October is breast cancer awareness month. Women in Rwanda and across the world have been carrying out various campaigns to help increase understanding of the disease. The rest of us should take the opportunity to raise concerns about cancer generally.
Setting aside a time for cancer awareness is a positive move and marks progress in increasing awareness about a disease that continues to kill millions of people worldwide.
But it can only be the beginning because much ignorance about it remains, especially in developing countries.
For example there is a widely held belief that cancer only afflicts the affluent. The implication is that the poor, who are majority of our citizenry, have nothing to fear. Nothing could be farther from the truth.
They are just as vulnerable. The farm labourer in Rwanda is as likely to suffer from cancer as the CEO of a multi-national food processing corporation. The vendor of agro-chemicals in a shop in any small town in Africa is as susceptible as the head of an international chemical conglomerate.
That is one myth – that it is a class disease - that must be dispelled immediately.
Statistics about cancer make very grim reading, but also call for urgent action. According to the International Agency for Research on Cancer (IARC), there were 14.1 million new cases, 8.2 million deaths and 32.6 million cases of people living with cancer five years after diagnosis in 2012 worldwide.
Projections for 2030 indicate that there will be 23.6 million new cases each year, with 68% more cases in developing countries.
If this is not scary enough, look at the figures for developing countries. In 2012, of the new cases, 8 million or 57%, 5.3 million or 65% of deaths and 15.6 million or 48% of five-year prevalent cases occurred in the developing world.
In terms of mortality, among women, it is highest in East Africa.
There is therefore reason for concern. Danger is in our midst. The need for raising awareness could not be more urgent.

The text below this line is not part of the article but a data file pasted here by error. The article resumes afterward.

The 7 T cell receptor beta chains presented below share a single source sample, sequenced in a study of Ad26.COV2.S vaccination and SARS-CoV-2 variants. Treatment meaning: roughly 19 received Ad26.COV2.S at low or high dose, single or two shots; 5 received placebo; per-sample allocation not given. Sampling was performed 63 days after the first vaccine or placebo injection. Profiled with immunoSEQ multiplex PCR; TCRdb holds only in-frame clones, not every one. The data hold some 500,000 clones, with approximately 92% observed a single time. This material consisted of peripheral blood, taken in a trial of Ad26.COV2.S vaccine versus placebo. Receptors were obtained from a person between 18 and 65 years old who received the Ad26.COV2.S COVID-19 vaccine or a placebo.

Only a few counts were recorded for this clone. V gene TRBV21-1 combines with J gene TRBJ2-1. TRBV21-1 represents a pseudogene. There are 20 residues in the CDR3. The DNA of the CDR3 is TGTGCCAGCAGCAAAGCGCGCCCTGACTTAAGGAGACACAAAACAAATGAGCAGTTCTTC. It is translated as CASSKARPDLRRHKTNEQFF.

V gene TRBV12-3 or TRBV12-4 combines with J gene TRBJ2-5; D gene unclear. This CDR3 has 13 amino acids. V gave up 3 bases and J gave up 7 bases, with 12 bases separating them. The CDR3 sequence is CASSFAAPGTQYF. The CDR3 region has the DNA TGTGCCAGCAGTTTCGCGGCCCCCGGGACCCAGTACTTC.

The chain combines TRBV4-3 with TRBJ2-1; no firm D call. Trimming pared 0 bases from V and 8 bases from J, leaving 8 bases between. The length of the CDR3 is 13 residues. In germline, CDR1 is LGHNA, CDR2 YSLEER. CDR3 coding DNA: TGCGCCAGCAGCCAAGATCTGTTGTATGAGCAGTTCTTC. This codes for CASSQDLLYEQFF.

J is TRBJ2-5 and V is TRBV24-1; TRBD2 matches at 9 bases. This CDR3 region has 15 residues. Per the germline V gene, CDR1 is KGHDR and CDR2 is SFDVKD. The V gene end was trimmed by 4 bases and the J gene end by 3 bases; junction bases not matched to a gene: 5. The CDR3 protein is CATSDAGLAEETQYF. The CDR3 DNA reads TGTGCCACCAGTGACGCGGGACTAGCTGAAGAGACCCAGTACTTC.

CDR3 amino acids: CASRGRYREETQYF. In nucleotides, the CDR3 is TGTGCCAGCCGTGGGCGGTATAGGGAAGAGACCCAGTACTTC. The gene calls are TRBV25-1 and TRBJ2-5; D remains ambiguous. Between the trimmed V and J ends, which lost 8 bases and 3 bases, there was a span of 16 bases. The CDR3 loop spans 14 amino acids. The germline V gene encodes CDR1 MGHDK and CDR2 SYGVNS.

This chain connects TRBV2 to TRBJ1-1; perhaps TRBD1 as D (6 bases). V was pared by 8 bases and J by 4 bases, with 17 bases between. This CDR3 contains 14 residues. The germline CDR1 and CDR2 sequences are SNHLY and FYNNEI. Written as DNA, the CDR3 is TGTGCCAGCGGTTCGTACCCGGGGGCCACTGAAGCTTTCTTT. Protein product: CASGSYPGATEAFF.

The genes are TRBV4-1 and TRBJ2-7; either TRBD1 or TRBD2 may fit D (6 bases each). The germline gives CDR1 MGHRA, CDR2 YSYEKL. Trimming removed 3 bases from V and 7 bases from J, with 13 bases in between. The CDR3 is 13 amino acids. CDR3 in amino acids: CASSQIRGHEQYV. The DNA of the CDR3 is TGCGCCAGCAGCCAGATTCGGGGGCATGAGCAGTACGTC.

This danger is exacerbated by several factors;
First is the limited knowledge about cancer – how it sets in, its symptoms and what should be done.
The second has to do with two things – mindset and the tradition of our health services. We are informed that the most effective way of managing any illness is through early detection. This usually happens where people take regular medical examination to know their health status.
Few in Africa ever have one thorough medical check up in their entire life. They go to a health facility only when they can no longer delay the visit because their condition has got worse. In the case of cancer that is often too late.
Even when medical examination is a condition for employment or training, many people have been known to take short cuts. They collude with health workers and get a report certifying that they are fit and healthy without having to go through a medical examination.
In many cases health workers, often overworked an under-equipped, are in no mood to grant a request for a full check up.
The whole thing is simply not part of our culture, or we don’t know that such a service is available and is a right. Health services, too, and training of health workers seem to have been designed to treat, not to prevent.
The third is misdiagnosis. There have been cases of patients going to hospital complaining about a condition which might indicate the presence of cancer or indeed any other illness, only to get a wrong diagnosis and therefore wrong treatment.
Clearly something must be done.
First, people must be educated about the tell-tale signs of the different types of cancer and the need to seek medical attention as early as possible.
Second, we must make medical check up part of our regular habits, like wearing shoes or taking a bath before going to town have become among rural folks.
Above all, there must be more investment in a whole range of areas – in training of specialists as well as general health workers, in diagnostic tools and expertise, and treatment in general.
More health facilities should be equipped to manage a wide range of diseases. I know even the specialist centres we have are not adequately provided, but that does not stop us asking for more. Even the most advanced countries have not been able to stem deaths due to cancer, but that does not stop us trying.
Rwanda has some of the best public health practices. They should be extended to other areas like the treatment of “unusual” diseases such as cancer. Raising awareness is good but it should be matched by an improvement in medical services and a general mindset shift.